A new national security office has been officially opened in Hong Kong, placing mainland Chinese agents in the heart of the territory for the first time.
The office is one element of a sweeping new law which outlaws criticism of China’s government.
Hong Kong was, until the law was passed, the only part of China not subject to such policies.
The law has caused alarm in Hong Kong but officials say it will restore stability after violent protests.
Chief Executive Carrie Lam said on Tuesday that it was “actually relatively mild as far as national security laws are concerned” and would enable Hong Kongers to “exercise their rights and freedoms without being intimidated and attacked”.
The temporary base of the new office is a hotel in Causeway Bay, the commercial district next to Victoria Park, which had long been the focal point of pro-democracy protest marches and rallies in Hong Kong.
An opening ceremony was held on Wednesday morning, attended by dignitaries including Chief Executive Carrie Lam and Zheng Yanxiong, the hardliner chosen by Beijing to head up the new office.
The Chinese flag was raised outside the office, amid heavy security including a bomb disposal unit.
Luo Huining, head of the existing Hong Kong-Beijing liaison office, said the office would be “the envoy for Hong Kong’s safety and is also the gatekeeper of national security”.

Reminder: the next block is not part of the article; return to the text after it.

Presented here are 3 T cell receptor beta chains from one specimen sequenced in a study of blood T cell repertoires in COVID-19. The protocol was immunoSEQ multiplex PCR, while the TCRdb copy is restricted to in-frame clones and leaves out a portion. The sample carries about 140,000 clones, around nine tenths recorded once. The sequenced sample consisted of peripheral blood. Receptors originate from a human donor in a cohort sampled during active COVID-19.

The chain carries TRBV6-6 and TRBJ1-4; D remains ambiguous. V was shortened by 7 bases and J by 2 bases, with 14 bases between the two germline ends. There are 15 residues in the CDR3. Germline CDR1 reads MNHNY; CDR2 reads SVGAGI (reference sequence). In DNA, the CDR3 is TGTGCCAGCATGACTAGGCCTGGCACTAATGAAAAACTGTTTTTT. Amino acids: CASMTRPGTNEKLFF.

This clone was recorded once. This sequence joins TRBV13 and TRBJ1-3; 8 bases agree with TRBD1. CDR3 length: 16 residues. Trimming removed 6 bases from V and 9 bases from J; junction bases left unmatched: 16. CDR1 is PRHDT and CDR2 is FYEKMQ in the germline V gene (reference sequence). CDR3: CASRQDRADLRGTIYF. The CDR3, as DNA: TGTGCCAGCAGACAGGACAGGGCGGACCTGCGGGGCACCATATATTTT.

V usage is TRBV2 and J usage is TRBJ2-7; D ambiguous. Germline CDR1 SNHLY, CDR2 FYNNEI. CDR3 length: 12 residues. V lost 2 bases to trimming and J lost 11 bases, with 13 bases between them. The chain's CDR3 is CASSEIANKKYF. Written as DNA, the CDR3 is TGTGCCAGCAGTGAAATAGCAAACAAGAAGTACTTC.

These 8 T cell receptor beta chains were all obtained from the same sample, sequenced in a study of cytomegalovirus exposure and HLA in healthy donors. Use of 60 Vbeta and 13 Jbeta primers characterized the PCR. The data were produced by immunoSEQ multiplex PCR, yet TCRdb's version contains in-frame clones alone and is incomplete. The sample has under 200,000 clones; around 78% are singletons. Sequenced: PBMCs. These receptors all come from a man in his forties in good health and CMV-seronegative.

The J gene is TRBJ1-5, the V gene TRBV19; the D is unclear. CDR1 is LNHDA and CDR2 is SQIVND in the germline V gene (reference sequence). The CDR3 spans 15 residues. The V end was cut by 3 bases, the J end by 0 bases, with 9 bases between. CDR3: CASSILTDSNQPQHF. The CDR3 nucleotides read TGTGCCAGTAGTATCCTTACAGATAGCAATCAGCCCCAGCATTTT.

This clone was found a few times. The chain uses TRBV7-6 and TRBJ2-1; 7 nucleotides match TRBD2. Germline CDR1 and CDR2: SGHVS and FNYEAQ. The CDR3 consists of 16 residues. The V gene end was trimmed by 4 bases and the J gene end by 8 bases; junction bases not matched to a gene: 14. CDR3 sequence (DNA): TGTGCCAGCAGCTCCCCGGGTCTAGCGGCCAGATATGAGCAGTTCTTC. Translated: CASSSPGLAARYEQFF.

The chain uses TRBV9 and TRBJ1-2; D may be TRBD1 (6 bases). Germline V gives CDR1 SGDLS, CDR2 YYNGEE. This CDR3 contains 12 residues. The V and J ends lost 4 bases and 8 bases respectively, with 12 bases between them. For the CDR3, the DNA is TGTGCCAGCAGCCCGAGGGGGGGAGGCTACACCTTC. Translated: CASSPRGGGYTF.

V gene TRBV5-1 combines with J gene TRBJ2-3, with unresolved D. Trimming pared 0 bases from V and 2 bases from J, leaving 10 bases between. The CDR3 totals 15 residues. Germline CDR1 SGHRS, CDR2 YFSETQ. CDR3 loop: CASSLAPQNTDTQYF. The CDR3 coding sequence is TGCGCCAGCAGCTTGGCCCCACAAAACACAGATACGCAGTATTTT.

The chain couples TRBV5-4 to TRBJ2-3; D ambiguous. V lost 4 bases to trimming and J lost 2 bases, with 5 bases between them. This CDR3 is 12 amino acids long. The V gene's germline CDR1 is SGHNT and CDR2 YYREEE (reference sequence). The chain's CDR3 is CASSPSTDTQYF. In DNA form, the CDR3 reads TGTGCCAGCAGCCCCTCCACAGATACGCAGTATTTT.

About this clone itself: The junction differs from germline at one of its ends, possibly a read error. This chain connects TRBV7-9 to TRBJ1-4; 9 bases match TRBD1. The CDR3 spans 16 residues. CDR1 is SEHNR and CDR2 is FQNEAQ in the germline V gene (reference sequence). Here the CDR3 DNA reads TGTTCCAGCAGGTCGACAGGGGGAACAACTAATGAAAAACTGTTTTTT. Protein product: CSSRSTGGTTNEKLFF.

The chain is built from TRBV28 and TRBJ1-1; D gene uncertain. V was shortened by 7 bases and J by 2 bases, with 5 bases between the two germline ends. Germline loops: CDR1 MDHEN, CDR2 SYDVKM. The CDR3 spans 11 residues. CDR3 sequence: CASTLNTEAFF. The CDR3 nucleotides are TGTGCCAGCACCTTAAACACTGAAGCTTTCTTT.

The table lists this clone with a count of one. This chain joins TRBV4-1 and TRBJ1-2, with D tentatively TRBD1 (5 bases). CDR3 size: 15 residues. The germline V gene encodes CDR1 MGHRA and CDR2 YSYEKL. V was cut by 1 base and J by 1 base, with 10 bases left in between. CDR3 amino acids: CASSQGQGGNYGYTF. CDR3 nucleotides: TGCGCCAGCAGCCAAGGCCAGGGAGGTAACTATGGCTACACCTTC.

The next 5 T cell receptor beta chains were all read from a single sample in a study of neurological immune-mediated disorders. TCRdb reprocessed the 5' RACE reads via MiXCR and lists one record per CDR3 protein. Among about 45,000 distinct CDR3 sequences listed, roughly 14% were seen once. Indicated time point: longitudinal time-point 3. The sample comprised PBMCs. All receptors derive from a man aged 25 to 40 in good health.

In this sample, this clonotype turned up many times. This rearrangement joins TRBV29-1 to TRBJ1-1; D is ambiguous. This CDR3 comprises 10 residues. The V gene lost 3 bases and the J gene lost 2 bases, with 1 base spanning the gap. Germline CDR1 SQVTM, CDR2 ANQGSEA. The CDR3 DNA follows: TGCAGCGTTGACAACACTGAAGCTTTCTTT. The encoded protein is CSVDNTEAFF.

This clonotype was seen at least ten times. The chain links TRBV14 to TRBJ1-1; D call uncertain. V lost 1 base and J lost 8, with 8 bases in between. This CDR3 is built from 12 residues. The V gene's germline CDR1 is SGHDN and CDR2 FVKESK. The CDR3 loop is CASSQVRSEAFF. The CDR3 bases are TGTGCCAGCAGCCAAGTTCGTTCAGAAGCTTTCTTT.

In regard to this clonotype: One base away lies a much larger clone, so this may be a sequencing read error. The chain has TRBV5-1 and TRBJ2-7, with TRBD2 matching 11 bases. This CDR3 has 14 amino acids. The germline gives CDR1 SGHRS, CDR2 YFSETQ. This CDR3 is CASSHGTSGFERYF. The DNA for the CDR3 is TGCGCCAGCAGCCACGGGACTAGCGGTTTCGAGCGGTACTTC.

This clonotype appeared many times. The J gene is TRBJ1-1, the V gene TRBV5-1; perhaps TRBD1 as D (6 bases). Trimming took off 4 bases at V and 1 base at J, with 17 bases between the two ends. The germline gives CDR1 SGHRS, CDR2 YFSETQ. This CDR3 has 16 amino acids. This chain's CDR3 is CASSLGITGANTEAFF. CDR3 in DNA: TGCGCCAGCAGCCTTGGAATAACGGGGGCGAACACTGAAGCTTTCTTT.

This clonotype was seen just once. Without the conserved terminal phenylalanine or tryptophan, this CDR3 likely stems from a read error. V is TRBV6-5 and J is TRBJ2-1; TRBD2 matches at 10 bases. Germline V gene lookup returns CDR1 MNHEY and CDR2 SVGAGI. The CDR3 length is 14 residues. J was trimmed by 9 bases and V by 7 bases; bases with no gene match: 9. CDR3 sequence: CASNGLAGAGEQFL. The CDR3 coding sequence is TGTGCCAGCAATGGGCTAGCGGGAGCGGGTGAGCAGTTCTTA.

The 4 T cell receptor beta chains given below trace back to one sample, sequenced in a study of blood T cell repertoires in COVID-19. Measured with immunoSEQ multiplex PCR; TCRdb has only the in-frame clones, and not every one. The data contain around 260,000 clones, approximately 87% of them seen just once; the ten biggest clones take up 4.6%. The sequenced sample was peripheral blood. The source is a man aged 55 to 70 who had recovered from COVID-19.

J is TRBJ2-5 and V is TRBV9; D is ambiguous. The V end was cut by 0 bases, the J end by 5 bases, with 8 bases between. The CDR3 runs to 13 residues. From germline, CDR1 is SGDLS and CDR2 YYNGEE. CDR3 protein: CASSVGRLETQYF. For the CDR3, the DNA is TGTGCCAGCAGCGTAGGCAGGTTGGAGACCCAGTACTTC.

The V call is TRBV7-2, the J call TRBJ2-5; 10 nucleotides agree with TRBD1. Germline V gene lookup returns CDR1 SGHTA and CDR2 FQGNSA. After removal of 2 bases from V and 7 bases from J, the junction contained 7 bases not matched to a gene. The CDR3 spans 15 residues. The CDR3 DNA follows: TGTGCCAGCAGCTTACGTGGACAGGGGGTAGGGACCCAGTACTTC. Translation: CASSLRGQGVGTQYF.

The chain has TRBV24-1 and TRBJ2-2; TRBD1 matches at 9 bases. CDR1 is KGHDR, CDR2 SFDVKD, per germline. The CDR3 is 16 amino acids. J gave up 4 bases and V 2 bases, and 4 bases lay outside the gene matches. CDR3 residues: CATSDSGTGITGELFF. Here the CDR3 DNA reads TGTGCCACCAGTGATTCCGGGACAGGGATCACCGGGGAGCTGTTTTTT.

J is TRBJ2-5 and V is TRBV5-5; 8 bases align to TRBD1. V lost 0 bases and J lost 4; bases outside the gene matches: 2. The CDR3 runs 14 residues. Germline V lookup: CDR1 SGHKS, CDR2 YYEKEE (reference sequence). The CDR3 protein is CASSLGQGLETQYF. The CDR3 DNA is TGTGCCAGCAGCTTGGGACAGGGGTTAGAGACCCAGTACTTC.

Security agents from the mainland who are based in the new office will, for the first time, have the power to investigate people for a wide range of crimes defined by the new law, and potentially extradite them to the mainland for trial.
Chinese courts, which are controlled by the Communist Party, have a close to 100% conviction rate.
The legislation it the most sweeping change to the political landscape of Hong Kong since it was handed back to China by the UK in 1997.
It has been heavily criticised globally for undermining freedoms guaranteed under the “one country, two systems” agreed as part of the handover, which gave the territory a lot of control over how it ran itself.
Several prominent figures from the anti-Beijing protest movement have left Hong Kong or closed their social media accounts in the wake of the law.
Several social media companies have said they will stop co-operating with the Hong Kong police on requests for user data over concerns about how it will be used, while TikTok has said it is pulling out of Hong Kong entirely.
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